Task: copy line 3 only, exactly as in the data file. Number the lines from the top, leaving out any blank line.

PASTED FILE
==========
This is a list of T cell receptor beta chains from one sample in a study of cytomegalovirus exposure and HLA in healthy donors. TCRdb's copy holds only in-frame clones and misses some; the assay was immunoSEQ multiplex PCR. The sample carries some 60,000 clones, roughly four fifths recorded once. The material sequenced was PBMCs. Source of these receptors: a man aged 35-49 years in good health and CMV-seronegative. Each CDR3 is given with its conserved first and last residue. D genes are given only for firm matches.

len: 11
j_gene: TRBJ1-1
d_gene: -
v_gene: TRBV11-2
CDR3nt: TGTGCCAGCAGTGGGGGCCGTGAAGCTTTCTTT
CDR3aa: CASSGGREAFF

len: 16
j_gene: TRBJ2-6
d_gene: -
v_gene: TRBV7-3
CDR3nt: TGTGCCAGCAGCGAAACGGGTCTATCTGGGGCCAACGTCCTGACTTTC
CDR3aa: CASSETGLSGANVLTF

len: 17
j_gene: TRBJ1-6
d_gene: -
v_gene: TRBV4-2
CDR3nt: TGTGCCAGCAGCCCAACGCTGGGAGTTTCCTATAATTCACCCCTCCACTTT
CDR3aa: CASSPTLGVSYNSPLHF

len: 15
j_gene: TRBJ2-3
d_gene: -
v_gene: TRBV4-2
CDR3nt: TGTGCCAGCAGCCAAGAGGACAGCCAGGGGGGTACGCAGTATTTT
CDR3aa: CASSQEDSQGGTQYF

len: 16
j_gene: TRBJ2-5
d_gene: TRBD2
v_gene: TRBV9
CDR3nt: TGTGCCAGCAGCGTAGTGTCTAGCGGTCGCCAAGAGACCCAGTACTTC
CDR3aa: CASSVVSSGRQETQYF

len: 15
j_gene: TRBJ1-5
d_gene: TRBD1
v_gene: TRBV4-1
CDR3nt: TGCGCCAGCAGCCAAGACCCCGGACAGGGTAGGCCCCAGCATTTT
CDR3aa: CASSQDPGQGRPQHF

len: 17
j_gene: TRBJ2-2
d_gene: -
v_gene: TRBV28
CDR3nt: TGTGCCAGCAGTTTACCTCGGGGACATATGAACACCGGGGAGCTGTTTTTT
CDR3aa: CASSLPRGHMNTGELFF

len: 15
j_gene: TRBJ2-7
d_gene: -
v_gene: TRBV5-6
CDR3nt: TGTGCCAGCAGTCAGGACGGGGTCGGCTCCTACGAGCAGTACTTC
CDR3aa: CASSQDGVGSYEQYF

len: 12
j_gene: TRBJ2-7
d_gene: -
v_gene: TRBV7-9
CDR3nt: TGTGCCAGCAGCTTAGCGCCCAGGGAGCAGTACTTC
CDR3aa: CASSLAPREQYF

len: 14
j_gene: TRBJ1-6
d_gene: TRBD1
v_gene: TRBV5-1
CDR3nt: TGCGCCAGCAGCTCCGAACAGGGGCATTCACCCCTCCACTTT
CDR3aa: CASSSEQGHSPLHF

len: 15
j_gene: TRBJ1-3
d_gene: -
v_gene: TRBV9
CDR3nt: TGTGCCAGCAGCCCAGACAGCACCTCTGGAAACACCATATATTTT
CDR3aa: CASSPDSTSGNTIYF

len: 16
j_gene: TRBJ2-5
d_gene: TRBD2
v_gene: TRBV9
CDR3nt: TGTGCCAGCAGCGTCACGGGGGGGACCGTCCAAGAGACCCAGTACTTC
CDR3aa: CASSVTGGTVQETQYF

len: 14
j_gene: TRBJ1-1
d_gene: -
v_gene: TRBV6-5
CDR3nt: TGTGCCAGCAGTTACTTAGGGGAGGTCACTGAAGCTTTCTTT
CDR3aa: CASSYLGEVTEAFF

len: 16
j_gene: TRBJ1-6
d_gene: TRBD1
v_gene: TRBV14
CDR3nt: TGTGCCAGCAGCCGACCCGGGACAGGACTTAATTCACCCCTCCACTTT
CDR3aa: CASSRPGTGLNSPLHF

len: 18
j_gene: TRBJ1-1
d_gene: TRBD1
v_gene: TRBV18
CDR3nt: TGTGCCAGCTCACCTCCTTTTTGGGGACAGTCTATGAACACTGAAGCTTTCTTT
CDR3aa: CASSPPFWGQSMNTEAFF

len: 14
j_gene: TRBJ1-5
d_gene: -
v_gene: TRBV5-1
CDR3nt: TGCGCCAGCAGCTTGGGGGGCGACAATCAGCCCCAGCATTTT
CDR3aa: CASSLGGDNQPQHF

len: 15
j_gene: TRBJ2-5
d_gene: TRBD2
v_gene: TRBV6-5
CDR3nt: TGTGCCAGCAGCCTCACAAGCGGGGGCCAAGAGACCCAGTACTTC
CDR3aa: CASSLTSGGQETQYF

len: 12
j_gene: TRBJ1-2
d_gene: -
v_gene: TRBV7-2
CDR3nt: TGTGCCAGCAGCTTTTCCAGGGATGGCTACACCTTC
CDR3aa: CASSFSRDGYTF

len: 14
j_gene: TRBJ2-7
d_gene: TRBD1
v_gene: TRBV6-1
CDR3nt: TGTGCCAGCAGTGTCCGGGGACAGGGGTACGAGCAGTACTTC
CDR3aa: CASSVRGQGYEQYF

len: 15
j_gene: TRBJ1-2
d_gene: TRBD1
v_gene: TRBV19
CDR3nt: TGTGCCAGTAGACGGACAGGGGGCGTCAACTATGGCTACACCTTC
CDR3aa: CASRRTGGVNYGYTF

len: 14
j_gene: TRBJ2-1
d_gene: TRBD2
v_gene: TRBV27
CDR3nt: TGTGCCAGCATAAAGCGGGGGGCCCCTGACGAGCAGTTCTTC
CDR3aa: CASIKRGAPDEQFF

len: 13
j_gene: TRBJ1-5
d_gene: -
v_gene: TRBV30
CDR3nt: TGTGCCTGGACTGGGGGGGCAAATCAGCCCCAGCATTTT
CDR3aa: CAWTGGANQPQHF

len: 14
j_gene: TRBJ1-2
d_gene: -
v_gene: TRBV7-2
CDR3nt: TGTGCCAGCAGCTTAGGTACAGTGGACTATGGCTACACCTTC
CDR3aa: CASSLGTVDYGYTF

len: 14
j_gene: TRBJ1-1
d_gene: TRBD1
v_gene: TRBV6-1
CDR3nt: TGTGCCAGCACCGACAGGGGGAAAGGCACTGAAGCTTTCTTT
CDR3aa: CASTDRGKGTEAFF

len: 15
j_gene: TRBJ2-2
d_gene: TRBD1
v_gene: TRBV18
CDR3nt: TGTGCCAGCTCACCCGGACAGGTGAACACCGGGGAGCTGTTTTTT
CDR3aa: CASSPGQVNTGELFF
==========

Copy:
j_gene: TRBJ1-1